An Urban Myth with Facts

The husband walked in the room and said Up started at 10:45.  It was already 10:15, with the house still destroyed by the boys, no shoes, and a shirtless Evan.  With the precision of the military, the toys were put away, the boys shoed, the husband dressed.  Of course, the husband failed to remember that we were no longer two adults that speed to catch a flick, dash across a parking lot, pay, buy snacks as the other grabs just two seats.  Now we herd the boys towards the car like dragging them to bed, only with more enthusiasm.  We buckle the boys in and are sent to grab that one thing they just can’t live without.  I pay very close attention to those traffic laws now that I carry precious cargo.  We unbuckle the boys.  We doddle through the parking lot.  It takes several times for the husband to hear my suggestion of the debit machine, rather than wait in line with two boys, waiting to bolt.  While the husband still gets snacks, I herd the boys to the bathroom instead of the seats.

After I convinced Evan that the toilet will not flush on him nor suck him down into the toilet with its mighty flush, Evan peed.  I reminded him not to play with the stream.


Because I don’t want you to leak.


Because I don’t want to clean it up.


Because we’ll be late for the movie.  Pull up your pants. 

Hey, guess what.  We’re in the why-phase, and more on that on another post.

So I used the restroom.  While I hurried, flushing the toilet as I pulled out of my shorts, my keys fell into the flushing toilet.  For a half second, I stood there because there’s no way my heavy key set with its four keys, pocket knife, car clicker, and a half dozen club cards would go down the drain.  I reached in just in case.

My keys were shoved through the drain, just as my fingers scraped against them.  They were gone.  The water was gone.  The toilet filled to normal level.  My mouth hung open.



Boys, come one.  We got to go.  We got to wash our hands and find someone.  I think they’re gone anymore.  Quickly.  Hurry.  Come on.  Let’ s go!

But it was too late.  They were gone, washed away done the sewer.  Damn.

Vote for my post on Mom Blog Network

Raising Boys

Since I have two boys, I really can’t compare them to girls.  But I have a heard time believing a little girl would try to get you to sniff her butt.  Again, maybe they do, and I just don’t know because right now I am raising boys.  Yet they seem to be just a little different.  I’m not talking about high energy levels or potty humor because I’ve seen hyperactive girls and I watched kindergarten girls laugh at fart jokes.  But there is something so manly as trying to force a burp or a fart.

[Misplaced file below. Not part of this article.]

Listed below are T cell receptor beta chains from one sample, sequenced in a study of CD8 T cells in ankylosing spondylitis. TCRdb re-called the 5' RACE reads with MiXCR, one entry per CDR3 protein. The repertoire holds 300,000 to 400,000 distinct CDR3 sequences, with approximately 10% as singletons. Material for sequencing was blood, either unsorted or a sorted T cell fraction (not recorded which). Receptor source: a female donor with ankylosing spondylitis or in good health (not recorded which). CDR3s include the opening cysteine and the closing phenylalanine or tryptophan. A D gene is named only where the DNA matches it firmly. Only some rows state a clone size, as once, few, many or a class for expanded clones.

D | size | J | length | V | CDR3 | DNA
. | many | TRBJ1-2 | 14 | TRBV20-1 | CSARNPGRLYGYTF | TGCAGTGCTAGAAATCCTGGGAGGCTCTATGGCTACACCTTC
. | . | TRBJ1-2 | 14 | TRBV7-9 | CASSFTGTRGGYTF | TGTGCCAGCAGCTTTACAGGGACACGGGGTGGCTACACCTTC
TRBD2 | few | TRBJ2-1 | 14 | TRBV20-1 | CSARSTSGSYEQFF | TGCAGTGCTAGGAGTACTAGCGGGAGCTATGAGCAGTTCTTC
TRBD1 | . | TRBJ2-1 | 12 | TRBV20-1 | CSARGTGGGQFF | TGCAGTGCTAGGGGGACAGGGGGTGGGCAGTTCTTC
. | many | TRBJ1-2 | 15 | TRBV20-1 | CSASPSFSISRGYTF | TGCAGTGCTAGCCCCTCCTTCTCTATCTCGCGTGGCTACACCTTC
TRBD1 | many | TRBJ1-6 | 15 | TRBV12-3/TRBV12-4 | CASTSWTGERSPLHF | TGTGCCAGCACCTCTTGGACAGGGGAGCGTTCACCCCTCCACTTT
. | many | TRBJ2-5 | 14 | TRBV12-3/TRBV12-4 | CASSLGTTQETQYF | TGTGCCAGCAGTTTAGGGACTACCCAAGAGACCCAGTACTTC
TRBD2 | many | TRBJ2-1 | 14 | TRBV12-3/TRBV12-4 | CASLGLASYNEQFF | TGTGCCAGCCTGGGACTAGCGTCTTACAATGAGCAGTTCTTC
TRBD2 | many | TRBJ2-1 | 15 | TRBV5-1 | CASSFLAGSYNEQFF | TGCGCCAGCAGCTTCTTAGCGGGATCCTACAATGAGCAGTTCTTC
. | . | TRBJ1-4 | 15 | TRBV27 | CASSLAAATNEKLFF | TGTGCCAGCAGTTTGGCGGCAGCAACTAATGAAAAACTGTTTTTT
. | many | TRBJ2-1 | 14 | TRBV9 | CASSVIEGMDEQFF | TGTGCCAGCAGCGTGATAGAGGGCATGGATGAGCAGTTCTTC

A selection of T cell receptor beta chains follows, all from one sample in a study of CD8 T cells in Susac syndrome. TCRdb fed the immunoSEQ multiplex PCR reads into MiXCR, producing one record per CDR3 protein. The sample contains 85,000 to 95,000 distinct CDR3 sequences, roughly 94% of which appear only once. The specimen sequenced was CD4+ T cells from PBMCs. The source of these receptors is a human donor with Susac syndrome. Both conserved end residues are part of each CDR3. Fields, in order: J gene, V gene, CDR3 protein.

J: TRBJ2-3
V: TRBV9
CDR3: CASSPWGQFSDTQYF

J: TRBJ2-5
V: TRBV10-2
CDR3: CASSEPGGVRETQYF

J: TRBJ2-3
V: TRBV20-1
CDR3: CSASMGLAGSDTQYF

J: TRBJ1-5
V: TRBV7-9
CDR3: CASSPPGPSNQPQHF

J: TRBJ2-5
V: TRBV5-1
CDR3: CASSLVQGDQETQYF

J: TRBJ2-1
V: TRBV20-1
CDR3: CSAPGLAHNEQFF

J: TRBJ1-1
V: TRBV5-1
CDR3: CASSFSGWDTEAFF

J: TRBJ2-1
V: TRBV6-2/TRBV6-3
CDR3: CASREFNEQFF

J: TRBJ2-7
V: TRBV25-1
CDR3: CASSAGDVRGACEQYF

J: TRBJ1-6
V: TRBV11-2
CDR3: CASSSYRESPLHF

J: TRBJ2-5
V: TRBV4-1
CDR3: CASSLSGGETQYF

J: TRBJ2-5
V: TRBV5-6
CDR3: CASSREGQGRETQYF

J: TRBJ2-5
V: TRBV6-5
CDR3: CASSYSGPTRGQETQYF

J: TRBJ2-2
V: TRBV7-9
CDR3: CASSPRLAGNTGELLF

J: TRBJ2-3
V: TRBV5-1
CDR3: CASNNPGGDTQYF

Evan has been trying to force himself to burp for months.  Months.  If you have read the other posts, you know he can’t quite get it.  He just does a pretend burp, and in case I missed the “burp,” he proudly exclaims that he just burped.  Growing up with brothers, boy cousins, and all their boy friends, I have learned that it is a proud achievement to burp your name, vowels, or ultimately the alphabet.  While I am sure my husband enjoys these boyish antics, I have never caught him teaching or complementing Evan on his fine burping skills.  Leaving me to believe, that this must be a natural trait, like running, jumping, or gossiping.  I only wonder what evolutionary value force burping has other than crude entertainment.  Not one to force a change on nature if it is harmless, I just make Evan excuse himself after every burp, hoping secretly it becomes too tedious to do both and give up his pretend burping.  Like I have a chance.

A couple of weeks ago, Evan put his hand down his underwear to scratch his butt.  For some reason, he sniffed his finger.  A discovery!  “Mommy, do you want to smell my finger?”  Are you kidding?  No.  But somehow my face betrayed the horror I felt as I calmly said “No, we don’t smell other people’s fingers” because he became insistent.  Great.  The other day he was naked and climbed up my back, trying to put his butt in my face, saying “smell it, Mommy, smell it.”  What?  I remember my brothers trying to fart on each other’s heads or just to clear a room.  When did my cute, sweet son become a little ape like his uncles?  Again I wish I could point my finger at my husband, after all he too is a boy, but I know he hasn’t played any boyish antics like this.  Wait, let me check.  Just like I thought a no with a weird look of “why would I teach him that?”  It was worth a shot to find out where this behavior came from. (Not my brothers either because this behavior would have occurred right after our family visit, not weeks afterwards.)

The only thing I can blame my husband for is Evan’s colorful language.  Evan has learned the word “scumbag.”  Watch last weeks Sand Diego/Denver game, and you would know how Evan picked up the language.  (Stupid football.)  At least Evan was napping through most of the colorful language.  While my husband chuckled, thinking it could be worse, I pointed out that Evan WILL use it in public and I hope my husband is around when people give us looks.  I curbed my language, and I need my husband to curb hi or he’ll have to watch the game at a bar.  (I know what a horrible punishment.  Watching a football game while drinking a beer surrounded by other football fans.)  I’m not raising a little hoodlum.

So somehow I got stuck raising boys, which should have been a foregone conclusion because of the all the boys in the families.  Now I have to pray that one day they will grow up to be civilized.  I know this is just the tip of the iceberg; we have elementary and high school yet to got.  It’s going to be a whole lot worse before it gets better.  I just am shocked how certain behaviors are innate.  God help me.